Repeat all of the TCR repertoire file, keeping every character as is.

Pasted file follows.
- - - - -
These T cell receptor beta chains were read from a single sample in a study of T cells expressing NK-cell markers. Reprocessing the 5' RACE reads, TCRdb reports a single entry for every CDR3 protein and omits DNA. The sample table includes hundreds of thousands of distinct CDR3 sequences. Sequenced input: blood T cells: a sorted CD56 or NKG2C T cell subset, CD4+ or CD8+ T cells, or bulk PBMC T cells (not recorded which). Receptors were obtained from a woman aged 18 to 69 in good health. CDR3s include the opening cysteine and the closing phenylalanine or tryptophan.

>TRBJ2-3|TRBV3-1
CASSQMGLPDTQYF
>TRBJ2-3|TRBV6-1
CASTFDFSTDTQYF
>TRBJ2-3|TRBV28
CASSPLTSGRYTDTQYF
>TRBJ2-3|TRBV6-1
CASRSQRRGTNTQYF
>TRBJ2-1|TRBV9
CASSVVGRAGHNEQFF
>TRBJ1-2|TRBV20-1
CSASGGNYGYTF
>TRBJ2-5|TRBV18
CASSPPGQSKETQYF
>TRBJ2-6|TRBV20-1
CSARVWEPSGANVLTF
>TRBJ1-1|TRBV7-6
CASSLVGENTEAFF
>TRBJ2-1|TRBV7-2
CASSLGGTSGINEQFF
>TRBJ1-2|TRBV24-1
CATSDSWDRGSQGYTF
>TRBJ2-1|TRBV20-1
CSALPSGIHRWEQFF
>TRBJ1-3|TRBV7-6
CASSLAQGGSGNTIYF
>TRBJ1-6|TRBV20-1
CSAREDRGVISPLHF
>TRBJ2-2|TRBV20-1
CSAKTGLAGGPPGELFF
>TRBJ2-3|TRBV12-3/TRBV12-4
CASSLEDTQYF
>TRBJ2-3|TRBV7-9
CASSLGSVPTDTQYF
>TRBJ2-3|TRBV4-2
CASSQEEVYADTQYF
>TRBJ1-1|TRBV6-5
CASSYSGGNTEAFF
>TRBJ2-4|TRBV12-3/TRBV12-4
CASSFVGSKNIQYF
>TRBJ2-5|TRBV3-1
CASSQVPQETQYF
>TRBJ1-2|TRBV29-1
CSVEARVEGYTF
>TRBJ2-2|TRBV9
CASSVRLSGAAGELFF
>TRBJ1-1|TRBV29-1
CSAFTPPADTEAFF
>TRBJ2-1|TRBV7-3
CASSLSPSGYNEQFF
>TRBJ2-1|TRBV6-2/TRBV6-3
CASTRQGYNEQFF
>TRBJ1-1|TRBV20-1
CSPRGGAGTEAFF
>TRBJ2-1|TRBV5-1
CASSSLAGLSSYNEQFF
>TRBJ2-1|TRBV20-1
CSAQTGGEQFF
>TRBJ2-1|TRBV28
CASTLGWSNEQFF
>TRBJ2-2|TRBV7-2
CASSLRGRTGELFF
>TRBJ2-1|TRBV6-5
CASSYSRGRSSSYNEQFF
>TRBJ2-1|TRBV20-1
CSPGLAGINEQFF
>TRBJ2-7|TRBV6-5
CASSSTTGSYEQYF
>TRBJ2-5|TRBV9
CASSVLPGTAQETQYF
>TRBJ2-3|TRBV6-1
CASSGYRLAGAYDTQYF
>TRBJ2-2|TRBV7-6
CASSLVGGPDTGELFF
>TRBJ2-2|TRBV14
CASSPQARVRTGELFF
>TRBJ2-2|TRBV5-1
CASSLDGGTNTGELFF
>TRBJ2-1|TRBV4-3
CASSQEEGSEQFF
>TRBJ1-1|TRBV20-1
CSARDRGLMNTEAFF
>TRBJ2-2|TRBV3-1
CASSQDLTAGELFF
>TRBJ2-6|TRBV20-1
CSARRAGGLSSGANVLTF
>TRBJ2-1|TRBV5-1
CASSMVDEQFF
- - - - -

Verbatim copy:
These T cell receptor beta chains were read from a single sample in a study of T cells expressing NK-cell markers. Reprocessing the 5' RACE reads, TCRdb reports a single entry for every CDR3 protein and omits DNA. The sample table includes hundreds of thousands of distinct CDR3 sequences. Sequenced input: blood T cells: a sorted CD56 or NKG2C T cell subset, CD4+ or CD8+ T cells, or bulk PBMC T cells (not recorded which). Receptors were obtained from a woman aged 18 to 69 in good health. CDR3s include the opening cysteine and the closing phenylalanine or tryptophan.

>TRBJ2-3|TRBV3-1
CASSQMGLPDTQYF
>TRBJ2-3|TRBV6-1
CASTFDFSTDTQYF
>TRBJ2-3|TRBV28
CASSPLTSGRYTDTQYF
>TRBJ2-3|TRBV6-1
CASRSQRRGTNTQYF
>TRBJ2-1|TRBV9
CASSVVGRAGHNEQFF
>TRBJ1-2|TRBV20-1
CSASGGNYGYTF
>TRBJ2-5|TRBV18
CASSPPGQSKETQYF
>TRBJ2-6|TRBV20-1
CSARVWEPSGANVLTF
>TRBJ1-1|TRBV7-6
CASSLVGENTEAFF
>TRBJ2-1|TRBV7-2
CASSLGGTSGINEQFF
>TRBJ1-2|TRBV24-1
CATSDSWDRGSQGYTF
>TRBJ2-1|TRBV20-1
CSALPSGIHRWEQFF
>TRBJ1-3|TRBV7-6
CASSLAQGGSGNTIYF
>TRBJ1-6|TRBV20-1
CSAREDRGVISPLHF
>TRBJ2-2|TRBV20-1
CSAKTGLAGGPPGELFF
>TRBJ2-3|TRBV12-3/TRBV12-4
CASSLEDTQYF
>TRBJ2-3|TRBV7-9
CASSLGSVPTDTQYF
>TRBJ2-3|TRBV4-2
CASSQEEVYADTQYF
>TRBJ1-1|TRBV6-5
CASSYSGGNTEAFF
>TRBJ2-4|TRBV12-3/TRBV12-4
CASSFVGSKNIQYF
>TRBJ2-5|TRBV3-1
CASSQVPQETQYF
>TRBJ1-2|TRBV29-1
CSVEARVEGYTF
>TRBJ2-2|TRBV9
CASSVRLSGAAGELFF
>TRBJ1-1|TRBV29-1
CSAFTPPADTEAFF
>TRBJ2-1|TRBV7-3
CASSLSPSGYNEQFF
>TRBJ2-1|TRBV6-2/TRBV6-3
CASTRQGYNEQFF
>TRBJ1-1|TRBV20-1
CSPRGGAGTEAFF
>TRBJ2-1|TRBV5-1
CASSSLAGLSSYNEQFF
>TRBJ2-1|TRBV20-1
CSAQTGGEQFF
>TRBJ2-1|TRBV28
CASTLGWSNEQFF
>TRBJ2-2|TRBV7-2
CASSLRGRTGELFF
>TRBJ2-1|TRBV6-5
CASSYSRGRSSSYNEQFF
>TRBJ2-1|TRBV20-1
CSPGLAGINEQFF
>TRBJ2-7|TRBV6-5
CASSSTTGSYEQYF
>TRBJ2-5|TRBV9
CASSVLPGTAQETQYF
>TRBJ2-3|TRBV6-1
CASSGYRLAGAYDTQYF
>TRBJ2-2|TRBV7-6
CASSLVGGPDTGELFF
>TRBJ2-2|TRBV14
CASSPQARVRTGELFF
>TRBJ2-2|TRBV5-1
CASSLDGGTNTGELFF
>TRBJ2-1|TRBV4-3
CASSQEEGSEQFF
>TRBJ1-1|TRBV20-1
CSARDRGLMNTEAFF
>TRBJ2-2|TRBV3-1
CASSQDLTAGELFF
>TRBJ2-6|TRBV20-1
CSARRAGGLSSGANVLTF
>TRBJ2-1|TRBV5-1
CASSMVDEQFF